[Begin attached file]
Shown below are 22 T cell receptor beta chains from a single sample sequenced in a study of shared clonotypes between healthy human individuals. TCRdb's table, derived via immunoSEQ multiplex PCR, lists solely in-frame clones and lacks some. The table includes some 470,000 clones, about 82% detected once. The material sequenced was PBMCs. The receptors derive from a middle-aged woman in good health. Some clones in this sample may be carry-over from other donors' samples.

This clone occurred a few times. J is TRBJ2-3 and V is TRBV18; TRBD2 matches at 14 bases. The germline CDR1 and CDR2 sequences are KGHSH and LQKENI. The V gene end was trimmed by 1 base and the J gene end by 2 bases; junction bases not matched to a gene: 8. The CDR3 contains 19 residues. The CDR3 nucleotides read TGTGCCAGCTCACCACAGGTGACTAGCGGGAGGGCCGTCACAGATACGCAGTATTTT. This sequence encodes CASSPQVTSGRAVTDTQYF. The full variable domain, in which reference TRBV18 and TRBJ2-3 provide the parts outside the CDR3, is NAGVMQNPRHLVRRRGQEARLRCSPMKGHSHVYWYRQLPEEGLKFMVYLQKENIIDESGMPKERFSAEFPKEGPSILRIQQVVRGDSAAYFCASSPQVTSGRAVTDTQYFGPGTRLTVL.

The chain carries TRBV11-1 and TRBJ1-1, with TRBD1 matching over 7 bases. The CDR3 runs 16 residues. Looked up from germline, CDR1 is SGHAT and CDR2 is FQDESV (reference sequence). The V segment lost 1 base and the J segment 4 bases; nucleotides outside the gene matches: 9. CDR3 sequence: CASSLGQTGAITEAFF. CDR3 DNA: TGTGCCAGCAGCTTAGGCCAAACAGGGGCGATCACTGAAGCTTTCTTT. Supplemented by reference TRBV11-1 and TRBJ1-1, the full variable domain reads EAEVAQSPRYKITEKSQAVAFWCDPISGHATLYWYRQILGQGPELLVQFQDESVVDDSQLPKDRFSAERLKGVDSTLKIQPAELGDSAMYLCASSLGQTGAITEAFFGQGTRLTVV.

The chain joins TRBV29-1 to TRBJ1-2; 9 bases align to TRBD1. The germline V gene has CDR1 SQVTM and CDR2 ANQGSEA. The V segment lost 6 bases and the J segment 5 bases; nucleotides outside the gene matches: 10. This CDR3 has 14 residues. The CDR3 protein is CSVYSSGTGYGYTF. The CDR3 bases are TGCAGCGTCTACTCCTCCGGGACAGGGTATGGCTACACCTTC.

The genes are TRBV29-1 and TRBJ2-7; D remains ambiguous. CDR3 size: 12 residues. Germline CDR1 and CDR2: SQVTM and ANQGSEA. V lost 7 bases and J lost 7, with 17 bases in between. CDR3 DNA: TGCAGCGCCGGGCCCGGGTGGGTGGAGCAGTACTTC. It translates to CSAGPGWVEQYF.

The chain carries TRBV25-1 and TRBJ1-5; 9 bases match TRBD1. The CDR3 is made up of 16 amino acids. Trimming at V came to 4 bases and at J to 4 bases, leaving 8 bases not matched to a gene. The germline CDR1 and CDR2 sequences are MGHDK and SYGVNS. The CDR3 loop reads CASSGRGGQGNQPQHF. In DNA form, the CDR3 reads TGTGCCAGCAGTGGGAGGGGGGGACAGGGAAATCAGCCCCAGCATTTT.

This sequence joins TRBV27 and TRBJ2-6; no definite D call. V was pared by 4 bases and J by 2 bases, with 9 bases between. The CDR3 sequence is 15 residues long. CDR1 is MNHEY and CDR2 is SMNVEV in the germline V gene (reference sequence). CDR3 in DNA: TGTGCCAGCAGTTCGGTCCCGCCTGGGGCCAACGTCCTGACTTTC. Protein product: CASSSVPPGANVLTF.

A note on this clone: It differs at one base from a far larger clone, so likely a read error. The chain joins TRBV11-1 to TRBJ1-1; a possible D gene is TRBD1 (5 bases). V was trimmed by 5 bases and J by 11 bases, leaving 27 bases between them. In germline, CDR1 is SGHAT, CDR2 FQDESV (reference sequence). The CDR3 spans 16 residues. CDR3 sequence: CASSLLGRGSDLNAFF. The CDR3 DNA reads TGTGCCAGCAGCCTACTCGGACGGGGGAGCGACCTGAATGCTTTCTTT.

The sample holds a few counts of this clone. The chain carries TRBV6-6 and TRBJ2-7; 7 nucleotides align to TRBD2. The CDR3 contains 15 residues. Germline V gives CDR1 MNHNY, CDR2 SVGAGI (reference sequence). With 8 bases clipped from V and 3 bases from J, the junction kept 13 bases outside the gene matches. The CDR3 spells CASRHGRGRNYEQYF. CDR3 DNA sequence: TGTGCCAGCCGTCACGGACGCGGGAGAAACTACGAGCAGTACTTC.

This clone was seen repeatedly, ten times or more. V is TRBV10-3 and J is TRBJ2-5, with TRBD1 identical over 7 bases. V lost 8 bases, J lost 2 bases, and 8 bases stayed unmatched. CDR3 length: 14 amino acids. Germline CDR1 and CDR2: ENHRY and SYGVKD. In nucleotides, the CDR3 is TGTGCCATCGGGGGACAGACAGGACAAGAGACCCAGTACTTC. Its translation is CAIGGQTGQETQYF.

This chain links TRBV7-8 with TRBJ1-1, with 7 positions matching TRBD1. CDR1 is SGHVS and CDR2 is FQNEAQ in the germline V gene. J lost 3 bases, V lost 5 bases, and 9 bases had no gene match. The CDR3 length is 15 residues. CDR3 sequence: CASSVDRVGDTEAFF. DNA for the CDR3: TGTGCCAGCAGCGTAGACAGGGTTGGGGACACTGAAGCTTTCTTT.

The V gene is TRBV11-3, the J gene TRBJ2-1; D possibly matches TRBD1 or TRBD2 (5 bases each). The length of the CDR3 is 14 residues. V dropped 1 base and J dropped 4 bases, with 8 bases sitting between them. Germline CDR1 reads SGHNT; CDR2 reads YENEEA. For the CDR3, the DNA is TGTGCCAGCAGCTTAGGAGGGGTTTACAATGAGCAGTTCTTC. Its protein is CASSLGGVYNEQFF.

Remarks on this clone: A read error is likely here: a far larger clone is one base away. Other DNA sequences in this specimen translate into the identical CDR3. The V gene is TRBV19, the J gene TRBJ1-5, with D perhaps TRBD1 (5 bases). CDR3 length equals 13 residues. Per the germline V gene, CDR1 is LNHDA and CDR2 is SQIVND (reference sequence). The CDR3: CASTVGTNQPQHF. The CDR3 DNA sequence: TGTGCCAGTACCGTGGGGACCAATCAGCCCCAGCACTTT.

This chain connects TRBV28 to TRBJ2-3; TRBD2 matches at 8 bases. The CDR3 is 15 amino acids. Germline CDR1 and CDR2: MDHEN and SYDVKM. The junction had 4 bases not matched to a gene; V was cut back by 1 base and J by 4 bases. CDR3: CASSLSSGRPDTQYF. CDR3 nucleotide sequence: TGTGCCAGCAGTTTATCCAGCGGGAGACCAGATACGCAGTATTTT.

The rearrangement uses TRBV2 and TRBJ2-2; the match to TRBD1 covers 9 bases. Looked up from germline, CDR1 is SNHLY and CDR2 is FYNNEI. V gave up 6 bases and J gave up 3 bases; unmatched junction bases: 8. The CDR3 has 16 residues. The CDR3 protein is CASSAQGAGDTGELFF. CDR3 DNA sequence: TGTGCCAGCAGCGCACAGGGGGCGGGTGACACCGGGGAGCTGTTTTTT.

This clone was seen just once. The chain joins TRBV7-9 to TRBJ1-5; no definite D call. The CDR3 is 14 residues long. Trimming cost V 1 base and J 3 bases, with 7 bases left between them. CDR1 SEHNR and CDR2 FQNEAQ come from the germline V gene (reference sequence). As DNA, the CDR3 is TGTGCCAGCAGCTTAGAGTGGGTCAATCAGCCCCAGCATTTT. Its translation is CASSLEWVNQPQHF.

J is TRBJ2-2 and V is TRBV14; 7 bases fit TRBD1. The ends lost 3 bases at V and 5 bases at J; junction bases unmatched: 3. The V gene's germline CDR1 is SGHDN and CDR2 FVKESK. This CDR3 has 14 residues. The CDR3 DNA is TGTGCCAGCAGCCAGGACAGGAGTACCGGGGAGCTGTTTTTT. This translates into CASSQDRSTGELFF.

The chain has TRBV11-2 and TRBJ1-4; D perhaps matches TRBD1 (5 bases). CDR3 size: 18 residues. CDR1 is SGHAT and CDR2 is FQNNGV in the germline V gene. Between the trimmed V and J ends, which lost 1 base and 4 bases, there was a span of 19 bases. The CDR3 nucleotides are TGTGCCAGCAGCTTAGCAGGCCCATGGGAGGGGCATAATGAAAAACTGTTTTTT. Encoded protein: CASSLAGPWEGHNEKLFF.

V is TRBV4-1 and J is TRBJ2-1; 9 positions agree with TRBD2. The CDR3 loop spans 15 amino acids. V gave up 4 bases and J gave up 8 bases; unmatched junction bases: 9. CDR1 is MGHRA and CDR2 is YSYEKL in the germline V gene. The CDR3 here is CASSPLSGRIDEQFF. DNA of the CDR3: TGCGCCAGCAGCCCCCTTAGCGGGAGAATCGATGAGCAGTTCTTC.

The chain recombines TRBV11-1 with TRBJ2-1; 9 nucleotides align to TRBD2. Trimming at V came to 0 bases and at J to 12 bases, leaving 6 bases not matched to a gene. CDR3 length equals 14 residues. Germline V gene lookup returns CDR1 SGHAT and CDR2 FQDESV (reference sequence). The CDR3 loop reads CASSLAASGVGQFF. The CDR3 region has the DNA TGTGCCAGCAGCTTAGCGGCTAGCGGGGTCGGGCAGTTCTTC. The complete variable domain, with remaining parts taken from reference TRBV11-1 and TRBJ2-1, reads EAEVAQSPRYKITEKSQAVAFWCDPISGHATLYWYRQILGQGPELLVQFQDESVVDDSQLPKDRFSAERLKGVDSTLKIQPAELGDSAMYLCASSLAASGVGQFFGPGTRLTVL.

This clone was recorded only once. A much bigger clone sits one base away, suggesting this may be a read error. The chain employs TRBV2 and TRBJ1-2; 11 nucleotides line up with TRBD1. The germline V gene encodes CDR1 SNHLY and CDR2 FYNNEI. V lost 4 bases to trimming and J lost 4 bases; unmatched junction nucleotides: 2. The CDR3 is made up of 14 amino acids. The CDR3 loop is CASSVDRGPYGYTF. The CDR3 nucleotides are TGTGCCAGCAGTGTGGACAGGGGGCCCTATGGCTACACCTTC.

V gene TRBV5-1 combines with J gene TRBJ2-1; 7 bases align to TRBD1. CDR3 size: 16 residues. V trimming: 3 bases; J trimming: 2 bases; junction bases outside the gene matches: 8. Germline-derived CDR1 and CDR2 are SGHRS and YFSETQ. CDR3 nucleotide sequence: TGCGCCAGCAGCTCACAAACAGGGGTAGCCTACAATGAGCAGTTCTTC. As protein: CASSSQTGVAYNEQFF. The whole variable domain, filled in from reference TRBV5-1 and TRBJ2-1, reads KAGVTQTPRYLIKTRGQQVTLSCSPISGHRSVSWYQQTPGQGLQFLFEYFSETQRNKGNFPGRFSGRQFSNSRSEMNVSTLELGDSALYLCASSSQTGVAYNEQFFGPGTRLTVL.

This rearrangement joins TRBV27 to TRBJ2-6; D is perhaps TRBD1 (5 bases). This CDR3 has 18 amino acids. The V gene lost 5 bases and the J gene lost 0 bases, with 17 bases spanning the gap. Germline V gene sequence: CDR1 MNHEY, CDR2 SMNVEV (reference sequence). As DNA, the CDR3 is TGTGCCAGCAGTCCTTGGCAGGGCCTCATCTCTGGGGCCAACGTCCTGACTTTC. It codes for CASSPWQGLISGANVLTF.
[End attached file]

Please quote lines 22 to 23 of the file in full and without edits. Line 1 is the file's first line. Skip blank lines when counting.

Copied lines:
V gene TRBV5-1 combines with J gene TRBJ2-1; 7 bases align to TRBD1. CDR3 size: 16 residues. V trimming: 3 bases; J trimming: 2 bases; junction bases outside the gene matches: 8. Germline-derived CDR1 and CDR2 are SGHRS and YFSETQ. CDR3 nucleotide sequence: TGCGCCAGCAGCTCACAAACAGGGGTAGCCTACAATGAGCAGTTCTTC. As protein: CASSSQTGVAYNEQFF. The whole variable domain, filled in from reference TRBV5-1 and TRBJ2-1, reads KAGVTQTPRYLIKTRGQQVTLSCSPISGHRSVSWYQQTPGQGLQFLFEYFSETQRNKGNFPGRFSGRQFSNSRSEMNVSTLELGDSALYLCASSSQTGVAYNEQFFGPGTRLTVL.

This rearrangement joins TRBV27 to TRBJ2-6; D is perhaps TRBD1 (5 bases). This CDR3 has 18 amino acids. The V gene lost 5 bases and the J gene lost 0 bases, with 17 bases spanning the gap. Germline V gene sequence: CDR1 MNHEY, CDR2 SMNVEV (reference sequence). As DNA, the CDR3 is TGTGCCAGCAGTCCTTGGCAGGGCCTCATCTCTGGGGCCAACGTCCTGACTTTC. It codes for CASSPWQGLISGANVLTF.